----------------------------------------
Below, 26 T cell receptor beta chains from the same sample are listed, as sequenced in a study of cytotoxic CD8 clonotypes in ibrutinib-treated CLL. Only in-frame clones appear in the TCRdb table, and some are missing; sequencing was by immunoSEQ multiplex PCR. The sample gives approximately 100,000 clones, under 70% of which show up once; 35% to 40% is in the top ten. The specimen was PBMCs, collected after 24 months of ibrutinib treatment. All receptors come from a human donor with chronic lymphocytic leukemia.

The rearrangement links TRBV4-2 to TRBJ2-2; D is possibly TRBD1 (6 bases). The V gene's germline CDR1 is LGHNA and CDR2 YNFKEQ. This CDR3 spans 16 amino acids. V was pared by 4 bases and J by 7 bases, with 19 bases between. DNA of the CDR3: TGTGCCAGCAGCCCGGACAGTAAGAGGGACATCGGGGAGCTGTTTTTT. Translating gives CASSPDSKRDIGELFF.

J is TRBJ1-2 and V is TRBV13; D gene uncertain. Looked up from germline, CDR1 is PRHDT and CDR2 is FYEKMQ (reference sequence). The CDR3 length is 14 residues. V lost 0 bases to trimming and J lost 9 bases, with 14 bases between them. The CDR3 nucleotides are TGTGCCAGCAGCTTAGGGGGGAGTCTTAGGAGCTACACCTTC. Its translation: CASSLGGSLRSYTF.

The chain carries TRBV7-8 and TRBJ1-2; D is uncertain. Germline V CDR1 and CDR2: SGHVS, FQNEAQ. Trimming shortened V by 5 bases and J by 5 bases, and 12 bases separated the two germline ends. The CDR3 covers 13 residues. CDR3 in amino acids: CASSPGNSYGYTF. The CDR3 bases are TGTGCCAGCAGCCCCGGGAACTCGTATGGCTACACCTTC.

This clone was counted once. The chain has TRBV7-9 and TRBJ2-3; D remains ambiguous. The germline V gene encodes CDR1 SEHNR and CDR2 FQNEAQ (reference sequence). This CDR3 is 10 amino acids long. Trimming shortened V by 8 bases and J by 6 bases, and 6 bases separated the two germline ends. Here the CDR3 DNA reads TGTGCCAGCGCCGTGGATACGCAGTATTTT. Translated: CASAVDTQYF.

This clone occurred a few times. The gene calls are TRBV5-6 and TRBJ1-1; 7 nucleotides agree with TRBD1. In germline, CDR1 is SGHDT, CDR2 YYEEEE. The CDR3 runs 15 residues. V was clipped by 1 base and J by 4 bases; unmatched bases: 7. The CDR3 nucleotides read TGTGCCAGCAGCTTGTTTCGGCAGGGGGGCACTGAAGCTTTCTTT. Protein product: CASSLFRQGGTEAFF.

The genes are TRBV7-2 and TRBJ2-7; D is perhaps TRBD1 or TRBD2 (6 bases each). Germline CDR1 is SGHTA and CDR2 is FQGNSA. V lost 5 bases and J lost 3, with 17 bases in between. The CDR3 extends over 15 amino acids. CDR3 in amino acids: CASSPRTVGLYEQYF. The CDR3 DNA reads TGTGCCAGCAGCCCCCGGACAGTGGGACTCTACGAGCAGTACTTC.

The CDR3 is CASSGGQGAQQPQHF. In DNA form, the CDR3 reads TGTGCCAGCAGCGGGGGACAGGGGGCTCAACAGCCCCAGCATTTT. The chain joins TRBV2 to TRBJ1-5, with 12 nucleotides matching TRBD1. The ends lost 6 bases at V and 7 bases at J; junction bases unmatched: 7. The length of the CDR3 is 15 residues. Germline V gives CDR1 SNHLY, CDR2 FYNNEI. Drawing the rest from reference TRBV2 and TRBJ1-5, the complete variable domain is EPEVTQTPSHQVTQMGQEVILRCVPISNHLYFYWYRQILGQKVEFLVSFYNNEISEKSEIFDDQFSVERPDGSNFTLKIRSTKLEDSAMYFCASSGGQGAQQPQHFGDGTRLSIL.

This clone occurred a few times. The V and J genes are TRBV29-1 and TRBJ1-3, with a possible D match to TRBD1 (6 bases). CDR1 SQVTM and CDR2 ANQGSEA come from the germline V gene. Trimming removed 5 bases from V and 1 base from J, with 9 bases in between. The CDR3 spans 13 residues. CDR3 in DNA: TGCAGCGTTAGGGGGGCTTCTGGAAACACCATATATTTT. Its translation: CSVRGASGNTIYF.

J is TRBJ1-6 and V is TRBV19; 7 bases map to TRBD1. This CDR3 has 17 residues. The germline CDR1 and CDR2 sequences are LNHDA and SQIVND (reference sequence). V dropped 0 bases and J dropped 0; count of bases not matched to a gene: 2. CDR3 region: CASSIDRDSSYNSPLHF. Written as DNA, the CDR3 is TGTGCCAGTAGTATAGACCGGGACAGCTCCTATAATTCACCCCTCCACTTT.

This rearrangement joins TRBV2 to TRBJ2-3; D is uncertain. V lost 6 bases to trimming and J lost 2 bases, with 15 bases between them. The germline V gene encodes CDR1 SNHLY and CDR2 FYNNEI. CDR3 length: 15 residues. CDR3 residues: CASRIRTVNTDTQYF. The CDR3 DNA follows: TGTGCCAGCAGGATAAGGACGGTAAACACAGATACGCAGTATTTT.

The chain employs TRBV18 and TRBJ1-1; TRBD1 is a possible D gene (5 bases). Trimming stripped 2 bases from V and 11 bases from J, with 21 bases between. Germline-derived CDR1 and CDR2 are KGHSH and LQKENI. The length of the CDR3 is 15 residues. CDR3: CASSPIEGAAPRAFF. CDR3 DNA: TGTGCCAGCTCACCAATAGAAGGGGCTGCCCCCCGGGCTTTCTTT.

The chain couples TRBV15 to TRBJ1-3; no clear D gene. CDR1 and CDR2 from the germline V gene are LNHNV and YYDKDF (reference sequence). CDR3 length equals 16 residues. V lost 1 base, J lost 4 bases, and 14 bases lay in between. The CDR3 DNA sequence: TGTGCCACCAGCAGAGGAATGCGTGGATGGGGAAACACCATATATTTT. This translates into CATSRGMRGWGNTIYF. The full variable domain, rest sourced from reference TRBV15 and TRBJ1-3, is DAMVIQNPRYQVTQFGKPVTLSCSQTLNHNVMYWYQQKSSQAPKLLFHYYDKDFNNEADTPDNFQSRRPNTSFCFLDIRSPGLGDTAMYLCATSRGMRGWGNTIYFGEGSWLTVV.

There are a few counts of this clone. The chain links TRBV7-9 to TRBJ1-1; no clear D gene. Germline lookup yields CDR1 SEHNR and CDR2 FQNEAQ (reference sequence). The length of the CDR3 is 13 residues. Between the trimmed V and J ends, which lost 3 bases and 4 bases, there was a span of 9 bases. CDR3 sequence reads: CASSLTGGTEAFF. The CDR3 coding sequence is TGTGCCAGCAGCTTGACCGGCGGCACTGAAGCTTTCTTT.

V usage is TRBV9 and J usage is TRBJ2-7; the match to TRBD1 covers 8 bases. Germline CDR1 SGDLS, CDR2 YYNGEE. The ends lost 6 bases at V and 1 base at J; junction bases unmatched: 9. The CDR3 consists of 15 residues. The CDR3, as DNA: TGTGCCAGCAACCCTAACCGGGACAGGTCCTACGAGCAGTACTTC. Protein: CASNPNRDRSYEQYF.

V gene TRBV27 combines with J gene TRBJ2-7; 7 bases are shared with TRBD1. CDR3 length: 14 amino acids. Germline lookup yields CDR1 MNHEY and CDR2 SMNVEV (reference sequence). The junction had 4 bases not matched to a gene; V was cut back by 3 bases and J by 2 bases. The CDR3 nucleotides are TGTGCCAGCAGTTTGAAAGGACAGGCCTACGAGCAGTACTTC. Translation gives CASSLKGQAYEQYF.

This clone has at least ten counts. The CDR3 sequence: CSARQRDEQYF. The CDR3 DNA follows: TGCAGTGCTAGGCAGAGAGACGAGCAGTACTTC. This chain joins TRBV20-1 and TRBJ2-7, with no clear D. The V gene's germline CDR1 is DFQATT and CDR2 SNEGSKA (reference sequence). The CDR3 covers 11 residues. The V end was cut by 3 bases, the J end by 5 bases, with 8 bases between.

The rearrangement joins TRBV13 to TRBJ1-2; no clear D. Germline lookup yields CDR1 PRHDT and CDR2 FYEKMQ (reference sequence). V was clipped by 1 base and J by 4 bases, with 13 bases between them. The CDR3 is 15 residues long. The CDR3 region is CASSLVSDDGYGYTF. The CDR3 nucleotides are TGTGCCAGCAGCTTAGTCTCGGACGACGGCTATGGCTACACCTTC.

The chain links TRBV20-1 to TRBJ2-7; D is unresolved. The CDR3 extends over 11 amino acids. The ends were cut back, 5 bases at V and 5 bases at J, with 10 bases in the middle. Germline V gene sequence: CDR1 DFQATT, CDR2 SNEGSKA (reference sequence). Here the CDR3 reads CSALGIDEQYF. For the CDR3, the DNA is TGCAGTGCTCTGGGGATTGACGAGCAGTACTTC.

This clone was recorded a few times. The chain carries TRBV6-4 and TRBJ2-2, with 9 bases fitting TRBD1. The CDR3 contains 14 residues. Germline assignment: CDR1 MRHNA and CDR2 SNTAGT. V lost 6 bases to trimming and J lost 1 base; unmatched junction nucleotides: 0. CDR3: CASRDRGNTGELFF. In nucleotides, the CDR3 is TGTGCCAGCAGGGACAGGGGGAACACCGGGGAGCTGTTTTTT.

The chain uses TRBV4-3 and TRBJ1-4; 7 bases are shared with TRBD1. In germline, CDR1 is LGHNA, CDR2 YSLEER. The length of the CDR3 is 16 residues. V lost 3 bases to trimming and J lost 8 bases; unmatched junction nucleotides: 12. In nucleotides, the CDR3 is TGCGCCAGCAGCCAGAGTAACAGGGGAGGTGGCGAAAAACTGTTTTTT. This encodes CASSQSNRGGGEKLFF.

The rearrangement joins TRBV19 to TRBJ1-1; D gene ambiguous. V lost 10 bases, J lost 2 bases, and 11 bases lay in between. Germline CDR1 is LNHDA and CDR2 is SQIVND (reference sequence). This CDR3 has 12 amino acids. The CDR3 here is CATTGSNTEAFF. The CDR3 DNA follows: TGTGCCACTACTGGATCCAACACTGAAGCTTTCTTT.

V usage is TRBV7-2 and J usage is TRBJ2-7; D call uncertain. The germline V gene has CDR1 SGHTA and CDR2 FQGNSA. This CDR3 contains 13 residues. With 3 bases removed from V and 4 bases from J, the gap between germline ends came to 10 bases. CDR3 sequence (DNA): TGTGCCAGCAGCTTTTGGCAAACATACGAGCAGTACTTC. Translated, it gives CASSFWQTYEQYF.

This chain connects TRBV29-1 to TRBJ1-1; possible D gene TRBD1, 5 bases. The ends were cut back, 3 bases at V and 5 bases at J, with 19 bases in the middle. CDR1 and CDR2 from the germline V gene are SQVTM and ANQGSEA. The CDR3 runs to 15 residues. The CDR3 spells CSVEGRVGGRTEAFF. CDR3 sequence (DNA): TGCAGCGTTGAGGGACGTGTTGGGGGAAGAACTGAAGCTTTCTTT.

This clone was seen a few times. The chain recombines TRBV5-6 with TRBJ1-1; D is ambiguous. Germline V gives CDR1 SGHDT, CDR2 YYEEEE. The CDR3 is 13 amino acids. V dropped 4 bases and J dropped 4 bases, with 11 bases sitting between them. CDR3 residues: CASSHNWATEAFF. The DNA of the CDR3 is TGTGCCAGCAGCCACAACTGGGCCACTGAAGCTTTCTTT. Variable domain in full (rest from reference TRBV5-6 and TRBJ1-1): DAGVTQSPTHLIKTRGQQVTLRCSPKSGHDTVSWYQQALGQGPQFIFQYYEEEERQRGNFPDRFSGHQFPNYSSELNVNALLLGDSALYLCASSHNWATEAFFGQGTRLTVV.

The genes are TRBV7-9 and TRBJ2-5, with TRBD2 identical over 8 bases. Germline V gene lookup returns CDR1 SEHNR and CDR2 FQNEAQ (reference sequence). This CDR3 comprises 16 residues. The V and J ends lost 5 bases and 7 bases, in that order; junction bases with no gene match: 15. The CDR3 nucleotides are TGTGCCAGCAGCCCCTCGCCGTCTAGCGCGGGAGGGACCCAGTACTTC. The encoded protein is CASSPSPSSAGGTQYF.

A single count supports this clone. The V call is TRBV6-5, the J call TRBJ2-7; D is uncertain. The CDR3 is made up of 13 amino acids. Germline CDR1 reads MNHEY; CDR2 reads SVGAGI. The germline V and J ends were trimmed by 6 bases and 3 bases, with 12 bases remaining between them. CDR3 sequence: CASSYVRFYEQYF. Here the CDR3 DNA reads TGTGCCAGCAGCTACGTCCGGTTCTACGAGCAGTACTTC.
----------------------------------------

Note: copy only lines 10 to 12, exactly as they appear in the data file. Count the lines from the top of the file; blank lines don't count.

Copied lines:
J is TRBJ1-6 and V is TRBV19; 7 bases map to TRBD1. This CDR3 has 17 residues. The germline CDR1 and CDR2 sequences are LNHDA and SQIVND (reference sequence). V dropped 0 bases and J dropped 0; count of bases not matched to a gene: 2. CDR3 region: CASSIDRDSSYNSPLHF. Written as DNA, the CDR3 is TGTGCCAGTAGTATAGACCGGGACAGCTCCTATAATTCACCCCTCCACTTT.

This rearrangement joins TRBV2 to TRBJ2-3; D is uncertain. V lost 6 bases to trimming and J lost 2 bases, with 15 bases between them. The germline V gene encodes CDR1 SNHLY and CDR2 FYNNEI. CDR3 length: 15 residues. CDR3 residues: CASRIRTVNTDTQYF. The CDR3 DNA follows: TGTGCCAGCAGGATAAGGACGGTAAACACAGATACGCAGTATTTT.

The chain employs TRBV18 and TRBJ1-1; TRBD1 is a possible D gene (5 bases). Trimming stripped 2 bases from V and 11 bases from J, with 21 bases between. Germline-derived CDR1 and CDR2 are KGHSH and LQKENI. The length of the CDR3 is 15 residues. CDR3: CASSPIEGAAPRAFF. CDR3 DNA: TGTGCCAGCTCACCAATAGAAGGGGCTGCCCCCCGGGCTTTCTTT.